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Lewa Wildlife Conservancy

September 20, 2002 Edwin Kisio

The impact of New York's horror was felt amongst all of the communities with whom Lewa works. Thanks to the firm response of the West, we are back to a stable world, but this brought home just what could happen with an extended time of such disarray. The rhino that I meet daily walking to work are here at our combined discretion, as are the giraffe, impala - down to the smallest bushbaby.

The world that we work in is just too small now for these animals to see their own way through a time of anarchy and chaos.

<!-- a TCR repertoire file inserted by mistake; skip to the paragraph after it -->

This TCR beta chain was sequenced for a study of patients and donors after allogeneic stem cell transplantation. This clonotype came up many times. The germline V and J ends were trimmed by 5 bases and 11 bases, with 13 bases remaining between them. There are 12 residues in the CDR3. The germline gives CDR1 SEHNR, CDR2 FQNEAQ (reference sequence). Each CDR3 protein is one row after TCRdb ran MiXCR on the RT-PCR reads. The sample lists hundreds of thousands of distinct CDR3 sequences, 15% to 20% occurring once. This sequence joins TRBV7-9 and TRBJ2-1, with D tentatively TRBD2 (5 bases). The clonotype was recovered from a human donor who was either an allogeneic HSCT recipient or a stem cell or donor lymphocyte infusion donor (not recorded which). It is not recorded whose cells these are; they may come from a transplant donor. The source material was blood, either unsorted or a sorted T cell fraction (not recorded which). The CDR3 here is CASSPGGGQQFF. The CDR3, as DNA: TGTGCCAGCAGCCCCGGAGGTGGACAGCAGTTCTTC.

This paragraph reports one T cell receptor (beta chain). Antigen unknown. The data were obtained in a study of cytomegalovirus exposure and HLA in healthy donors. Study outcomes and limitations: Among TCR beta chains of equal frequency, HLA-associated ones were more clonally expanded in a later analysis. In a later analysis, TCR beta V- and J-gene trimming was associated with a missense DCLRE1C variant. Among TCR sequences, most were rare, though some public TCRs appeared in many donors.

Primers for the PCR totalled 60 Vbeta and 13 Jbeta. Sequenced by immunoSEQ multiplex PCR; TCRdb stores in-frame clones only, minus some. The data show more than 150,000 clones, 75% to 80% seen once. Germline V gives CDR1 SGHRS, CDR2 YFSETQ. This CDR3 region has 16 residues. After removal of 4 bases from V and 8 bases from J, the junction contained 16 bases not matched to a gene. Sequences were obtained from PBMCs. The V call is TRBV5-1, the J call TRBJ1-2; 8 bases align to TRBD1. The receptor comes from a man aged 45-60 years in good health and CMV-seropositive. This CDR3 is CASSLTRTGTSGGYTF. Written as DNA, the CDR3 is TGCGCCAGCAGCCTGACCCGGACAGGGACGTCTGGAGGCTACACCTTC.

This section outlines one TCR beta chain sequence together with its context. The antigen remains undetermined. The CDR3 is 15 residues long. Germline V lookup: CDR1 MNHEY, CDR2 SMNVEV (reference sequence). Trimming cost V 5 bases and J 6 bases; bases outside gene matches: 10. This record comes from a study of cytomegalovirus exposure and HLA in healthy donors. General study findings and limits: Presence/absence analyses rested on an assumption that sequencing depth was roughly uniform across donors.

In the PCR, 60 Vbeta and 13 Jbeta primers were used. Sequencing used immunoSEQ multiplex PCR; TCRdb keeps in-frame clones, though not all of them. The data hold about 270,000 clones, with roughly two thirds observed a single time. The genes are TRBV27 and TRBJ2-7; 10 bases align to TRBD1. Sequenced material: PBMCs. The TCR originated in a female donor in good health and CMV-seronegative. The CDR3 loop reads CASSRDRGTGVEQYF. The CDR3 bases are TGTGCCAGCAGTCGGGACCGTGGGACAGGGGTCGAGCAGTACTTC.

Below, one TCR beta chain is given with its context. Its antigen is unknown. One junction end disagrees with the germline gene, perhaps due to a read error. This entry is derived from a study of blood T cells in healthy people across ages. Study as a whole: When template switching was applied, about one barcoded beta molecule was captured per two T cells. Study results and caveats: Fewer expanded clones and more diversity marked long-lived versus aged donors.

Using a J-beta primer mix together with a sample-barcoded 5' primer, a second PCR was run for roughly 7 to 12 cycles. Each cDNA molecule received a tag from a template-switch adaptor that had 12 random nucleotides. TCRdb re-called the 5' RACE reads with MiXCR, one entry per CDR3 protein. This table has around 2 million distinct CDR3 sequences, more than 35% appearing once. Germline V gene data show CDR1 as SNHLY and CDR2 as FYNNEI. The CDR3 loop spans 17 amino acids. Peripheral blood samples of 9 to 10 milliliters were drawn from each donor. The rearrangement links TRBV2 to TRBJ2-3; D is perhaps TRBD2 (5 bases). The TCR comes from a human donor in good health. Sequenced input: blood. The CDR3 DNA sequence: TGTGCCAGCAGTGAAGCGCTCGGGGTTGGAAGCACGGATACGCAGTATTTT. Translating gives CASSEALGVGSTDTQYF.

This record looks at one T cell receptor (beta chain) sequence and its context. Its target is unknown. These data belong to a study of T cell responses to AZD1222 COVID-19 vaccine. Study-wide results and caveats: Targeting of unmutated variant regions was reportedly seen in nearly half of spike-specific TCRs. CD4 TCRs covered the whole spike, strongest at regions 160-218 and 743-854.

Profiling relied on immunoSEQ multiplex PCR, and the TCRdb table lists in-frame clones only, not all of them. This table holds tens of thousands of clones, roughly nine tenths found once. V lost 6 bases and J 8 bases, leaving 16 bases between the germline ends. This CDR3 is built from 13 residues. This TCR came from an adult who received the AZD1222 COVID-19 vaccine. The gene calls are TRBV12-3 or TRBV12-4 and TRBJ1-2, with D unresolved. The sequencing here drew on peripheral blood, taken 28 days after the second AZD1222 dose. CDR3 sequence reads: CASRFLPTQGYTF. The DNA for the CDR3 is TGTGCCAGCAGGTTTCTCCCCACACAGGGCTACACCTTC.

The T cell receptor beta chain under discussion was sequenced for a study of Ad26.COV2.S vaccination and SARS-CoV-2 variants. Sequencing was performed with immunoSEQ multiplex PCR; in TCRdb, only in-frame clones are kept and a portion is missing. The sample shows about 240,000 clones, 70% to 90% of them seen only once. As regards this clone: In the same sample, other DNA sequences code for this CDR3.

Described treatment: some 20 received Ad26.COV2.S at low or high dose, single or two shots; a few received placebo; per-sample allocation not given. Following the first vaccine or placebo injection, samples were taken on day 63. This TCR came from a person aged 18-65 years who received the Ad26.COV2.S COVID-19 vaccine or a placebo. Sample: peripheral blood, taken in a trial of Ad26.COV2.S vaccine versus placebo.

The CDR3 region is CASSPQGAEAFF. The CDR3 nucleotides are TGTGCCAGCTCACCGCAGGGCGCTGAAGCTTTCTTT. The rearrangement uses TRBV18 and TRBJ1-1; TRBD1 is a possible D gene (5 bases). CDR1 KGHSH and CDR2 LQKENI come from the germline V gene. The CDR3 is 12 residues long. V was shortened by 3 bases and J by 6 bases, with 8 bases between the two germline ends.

The impact of September 11th turned away our tourism and had an effect o­n our economy. Consequently, we cut back o­n employment, and the flow of cash back into the adjoining communities to Lewa reduced significantly. For many members of these communities the challenge of paying school fees became secondary to life's more pressing needs. This time has passed, money is flowing again, tourism is increasing, and we are o­nce again looking outwards. This period has o­nly served to reinforce our resolve to incorporate communities in our conservation strategy. If such disarray was to continue over an extended period, the protection of wildlife will remain firmly outside these communities: if it is not a resource perceived to be of real value to be cared for it will not be protected. The time for these attitudes to be set is NOW. \"Philosophical\" - perhaps - but true